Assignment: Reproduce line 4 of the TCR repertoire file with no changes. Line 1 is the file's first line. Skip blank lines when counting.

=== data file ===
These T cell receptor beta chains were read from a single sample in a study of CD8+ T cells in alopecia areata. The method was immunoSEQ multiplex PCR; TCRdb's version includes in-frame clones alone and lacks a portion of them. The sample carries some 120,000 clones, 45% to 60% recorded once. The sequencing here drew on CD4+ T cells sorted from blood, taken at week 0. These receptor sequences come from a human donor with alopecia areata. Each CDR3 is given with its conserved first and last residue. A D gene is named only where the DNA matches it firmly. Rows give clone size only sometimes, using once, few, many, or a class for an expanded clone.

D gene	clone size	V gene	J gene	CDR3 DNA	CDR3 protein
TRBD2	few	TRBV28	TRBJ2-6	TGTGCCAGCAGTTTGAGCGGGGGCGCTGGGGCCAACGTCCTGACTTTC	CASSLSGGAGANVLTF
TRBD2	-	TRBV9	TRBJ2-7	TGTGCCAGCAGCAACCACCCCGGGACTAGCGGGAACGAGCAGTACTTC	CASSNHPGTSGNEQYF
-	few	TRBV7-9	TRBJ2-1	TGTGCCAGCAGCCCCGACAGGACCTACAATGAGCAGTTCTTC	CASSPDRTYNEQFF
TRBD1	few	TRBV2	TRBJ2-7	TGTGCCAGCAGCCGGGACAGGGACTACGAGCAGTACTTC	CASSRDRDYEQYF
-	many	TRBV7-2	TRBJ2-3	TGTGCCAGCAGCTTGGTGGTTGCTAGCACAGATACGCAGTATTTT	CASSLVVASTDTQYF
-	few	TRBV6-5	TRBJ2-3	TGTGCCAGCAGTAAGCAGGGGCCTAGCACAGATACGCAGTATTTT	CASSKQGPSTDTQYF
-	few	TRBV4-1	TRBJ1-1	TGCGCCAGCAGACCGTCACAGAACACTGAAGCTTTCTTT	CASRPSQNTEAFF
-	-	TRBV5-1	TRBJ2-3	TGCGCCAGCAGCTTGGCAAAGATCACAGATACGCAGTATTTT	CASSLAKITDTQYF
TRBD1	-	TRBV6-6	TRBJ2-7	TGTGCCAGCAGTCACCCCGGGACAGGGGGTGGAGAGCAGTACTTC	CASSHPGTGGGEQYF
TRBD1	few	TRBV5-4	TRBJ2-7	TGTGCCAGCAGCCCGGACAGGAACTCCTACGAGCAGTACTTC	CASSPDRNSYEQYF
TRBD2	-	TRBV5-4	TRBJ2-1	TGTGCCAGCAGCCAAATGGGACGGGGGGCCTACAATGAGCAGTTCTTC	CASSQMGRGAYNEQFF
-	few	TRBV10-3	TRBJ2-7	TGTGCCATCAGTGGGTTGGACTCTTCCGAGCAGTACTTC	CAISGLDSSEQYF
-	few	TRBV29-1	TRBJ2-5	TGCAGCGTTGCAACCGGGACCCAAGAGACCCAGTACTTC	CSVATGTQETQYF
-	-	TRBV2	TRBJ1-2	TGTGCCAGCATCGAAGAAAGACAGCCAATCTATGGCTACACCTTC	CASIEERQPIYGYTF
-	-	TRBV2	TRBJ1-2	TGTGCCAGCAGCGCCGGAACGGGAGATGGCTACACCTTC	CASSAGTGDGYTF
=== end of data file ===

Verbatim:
TRBD2	-	TRBV9	TRBJ2-7	TGTGCCAGCAGCAACCACCCCGGGACTAGCGGGAACGAGCAGTACTTC	CASSNHPGTSGNEQYF